N2 - Many units in public housing or other low-income urban dwellings may have elevated pesticide residues, given recurring infestation, but it would be logistically and economically infeasible to sample a large number of units to identify highly exposed households to design interventions. Within this study, our aim was to devise a low-cost approach to identify homes in public housing with high levels of pesticide residues, using information that would allow the housing authority and residents to determine optimal strategies to reduce household exposures. As part of the Healthy Public Housing Initiative, we collected environmental samples from 42 public housing apartments in Boston, MA, in 2002 and 2003 and gathered housing characteristics; for example, household demographics and self-reported pesticide use information, considering information available with and without a home visit. Focusing on five organophosphate and pyrethroid pesticides, we used classification and regression tree analysis (CART) to disaggregate the pesticide concentration data into homogenous subsamples according to housing characteristics, which allowed us to identify households and associated networks impacted by the mismanagement of pesticides. The CART analysis demonstrated reasonable sensitivity and specificity given more extensive household information but generally poor performance using only information available without a home visit. Apartments with high concentrations of cyfluthrin, a pyrethroid of interest given that it is a restricted use pesticide, were more likely to be associated with Hispanic residents who resided in their current apartment for more than 5 yr, consistent with documented pesticide usage patterns. We conclude that using CART as an exploratory technique to better understand the home characteristics associated with elevated pesticide levels may be a viable approach for risk management in large multiunit housing developments.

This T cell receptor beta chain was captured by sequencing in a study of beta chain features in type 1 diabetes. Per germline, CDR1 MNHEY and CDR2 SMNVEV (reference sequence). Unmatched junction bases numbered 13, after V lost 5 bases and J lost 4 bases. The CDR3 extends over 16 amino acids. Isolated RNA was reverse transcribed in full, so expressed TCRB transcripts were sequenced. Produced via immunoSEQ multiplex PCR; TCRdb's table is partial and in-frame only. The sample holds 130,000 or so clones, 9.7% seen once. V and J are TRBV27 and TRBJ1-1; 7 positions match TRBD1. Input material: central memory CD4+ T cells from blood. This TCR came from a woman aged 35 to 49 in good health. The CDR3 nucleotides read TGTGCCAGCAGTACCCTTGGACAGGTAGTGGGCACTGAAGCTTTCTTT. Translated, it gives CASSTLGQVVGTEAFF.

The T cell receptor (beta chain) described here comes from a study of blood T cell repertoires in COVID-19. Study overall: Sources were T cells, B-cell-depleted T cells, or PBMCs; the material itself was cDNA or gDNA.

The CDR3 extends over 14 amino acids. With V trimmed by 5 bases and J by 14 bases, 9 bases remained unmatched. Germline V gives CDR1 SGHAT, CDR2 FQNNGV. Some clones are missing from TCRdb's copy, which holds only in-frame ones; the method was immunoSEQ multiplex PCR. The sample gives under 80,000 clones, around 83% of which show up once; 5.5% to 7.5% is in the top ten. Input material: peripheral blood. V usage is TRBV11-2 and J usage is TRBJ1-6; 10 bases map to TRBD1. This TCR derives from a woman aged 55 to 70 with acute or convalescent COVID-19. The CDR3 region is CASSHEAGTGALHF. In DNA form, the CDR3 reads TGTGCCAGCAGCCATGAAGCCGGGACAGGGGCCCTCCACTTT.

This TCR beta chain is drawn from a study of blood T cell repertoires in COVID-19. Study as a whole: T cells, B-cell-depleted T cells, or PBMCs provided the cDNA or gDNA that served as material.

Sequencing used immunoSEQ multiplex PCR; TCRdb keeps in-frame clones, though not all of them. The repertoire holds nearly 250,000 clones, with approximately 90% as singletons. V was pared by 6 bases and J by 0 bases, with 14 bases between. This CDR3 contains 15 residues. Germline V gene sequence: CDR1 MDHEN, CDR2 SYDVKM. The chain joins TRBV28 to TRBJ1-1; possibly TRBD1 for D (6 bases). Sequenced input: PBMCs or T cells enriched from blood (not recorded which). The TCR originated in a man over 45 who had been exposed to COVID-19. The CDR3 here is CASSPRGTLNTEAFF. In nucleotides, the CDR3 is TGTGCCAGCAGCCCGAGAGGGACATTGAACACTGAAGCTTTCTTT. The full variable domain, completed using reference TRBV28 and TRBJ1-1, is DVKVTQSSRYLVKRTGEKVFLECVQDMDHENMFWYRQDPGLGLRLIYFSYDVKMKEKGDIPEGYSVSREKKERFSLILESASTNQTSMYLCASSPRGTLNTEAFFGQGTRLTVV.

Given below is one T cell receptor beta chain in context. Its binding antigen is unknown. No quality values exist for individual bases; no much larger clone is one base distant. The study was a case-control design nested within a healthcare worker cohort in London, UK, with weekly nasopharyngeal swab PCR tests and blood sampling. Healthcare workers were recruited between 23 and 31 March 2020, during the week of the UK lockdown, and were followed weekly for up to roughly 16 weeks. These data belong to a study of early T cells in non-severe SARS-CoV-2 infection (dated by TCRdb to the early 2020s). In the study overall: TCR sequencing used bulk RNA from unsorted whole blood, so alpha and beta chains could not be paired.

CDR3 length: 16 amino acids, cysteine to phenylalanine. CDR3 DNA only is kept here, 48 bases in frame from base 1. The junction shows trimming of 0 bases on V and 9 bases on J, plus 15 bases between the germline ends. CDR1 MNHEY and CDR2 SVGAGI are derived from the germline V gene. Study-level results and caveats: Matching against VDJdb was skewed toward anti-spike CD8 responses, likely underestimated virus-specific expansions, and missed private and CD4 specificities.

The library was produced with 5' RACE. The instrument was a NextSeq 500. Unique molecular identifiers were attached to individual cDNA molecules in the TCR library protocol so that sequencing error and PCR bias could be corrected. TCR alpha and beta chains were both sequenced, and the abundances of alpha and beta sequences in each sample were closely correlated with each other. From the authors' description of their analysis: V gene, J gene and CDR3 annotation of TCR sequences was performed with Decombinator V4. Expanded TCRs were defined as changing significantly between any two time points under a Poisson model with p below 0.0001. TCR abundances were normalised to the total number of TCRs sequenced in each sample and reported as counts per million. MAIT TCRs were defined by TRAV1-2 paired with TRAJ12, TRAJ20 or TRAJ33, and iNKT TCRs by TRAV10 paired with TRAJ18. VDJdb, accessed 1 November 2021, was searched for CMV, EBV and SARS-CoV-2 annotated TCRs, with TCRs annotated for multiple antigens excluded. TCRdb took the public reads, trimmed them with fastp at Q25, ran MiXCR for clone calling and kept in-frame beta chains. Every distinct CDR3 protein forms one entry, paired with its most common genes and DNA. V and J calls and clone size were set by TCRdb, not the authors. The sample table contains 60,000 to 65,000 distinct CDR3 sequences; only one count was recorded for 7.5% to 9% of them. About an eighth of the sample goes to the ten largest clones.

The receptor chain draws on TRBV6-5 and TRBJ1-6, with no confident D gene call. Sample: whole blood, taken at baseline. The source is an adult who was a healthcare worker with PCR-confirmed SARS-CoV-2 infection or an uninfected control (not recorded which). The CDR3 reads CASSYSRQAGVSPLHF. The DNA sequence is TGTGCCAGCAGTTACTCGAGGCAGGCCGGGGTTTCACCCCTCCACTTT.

AB - Many units in public housing or other low-income urban dwellings may have elevated pesticide residues, given recurring infestation, but it would be logistically and economically infeasible to sample a large number of units to identify highly exposed households to design interventions. Within this study, our aim was to devise a low-cost approach to identify homes in public housing with high levels of pesticide residues, using information that would allow the housing authority and residents to determine optimal strategies to reduce household exposures. As part of the Healthy Public Housing Initiative, we collected environmental samples from 42 public housing apartments in Boston, MA, in 2002 and 2003 and gathered housing characteristics; for example, household demographics and self-reported pesticide use information, considering information available with and without a home visit. Focusing on five organophosphate and pyrethroid pesticides, we used classification and regression tree analysis (CART) to disaggregate the pesticide concentration data into homogenous subsamples according to housing characteristics, which allowed us to identify households and associated networks impacted by the mismanagement of pesticides. The CART analysis demonstrated reasonable sensitivity and specificity given more extensive household information but generally poor performance using only information available without a home visit. Apartments with high concentrations of cyfluthrin, a pyrethroid of interest given that it is a restricted use pesticide, were more likely to be associated with Hispanic residents who resided in their current apartment for more than 5 yr, consistent with documented pesticide usage patterns. We conclude that using CART as an exploratory technique to better understand the home characteristics associated with elevated pesticide levels may be a viable approach for risk management in large multiunit housing developments.

UR - http://www.scopus.com/inward/record.url?scp=55049120549&partnerID=8YFLogxK

UR - http://www.scopus.com/inward/citedby.url?scp=55049120549&partnerID=8YFLogxK

U2 - 10.3155/1047-3289.58.10.1297

DO - 10.3155/1047-3289.58.10.1297

M3 - Article

C2 - 18939776

AN - SCOPUS:55049120549

VL - 58

SP - 1297

EP - 1302

JO - Journal of the Air and Waste Management Association

JF - Journal of the Air and Waste Management Association

SN - 1096-2247

IS - 10

ER -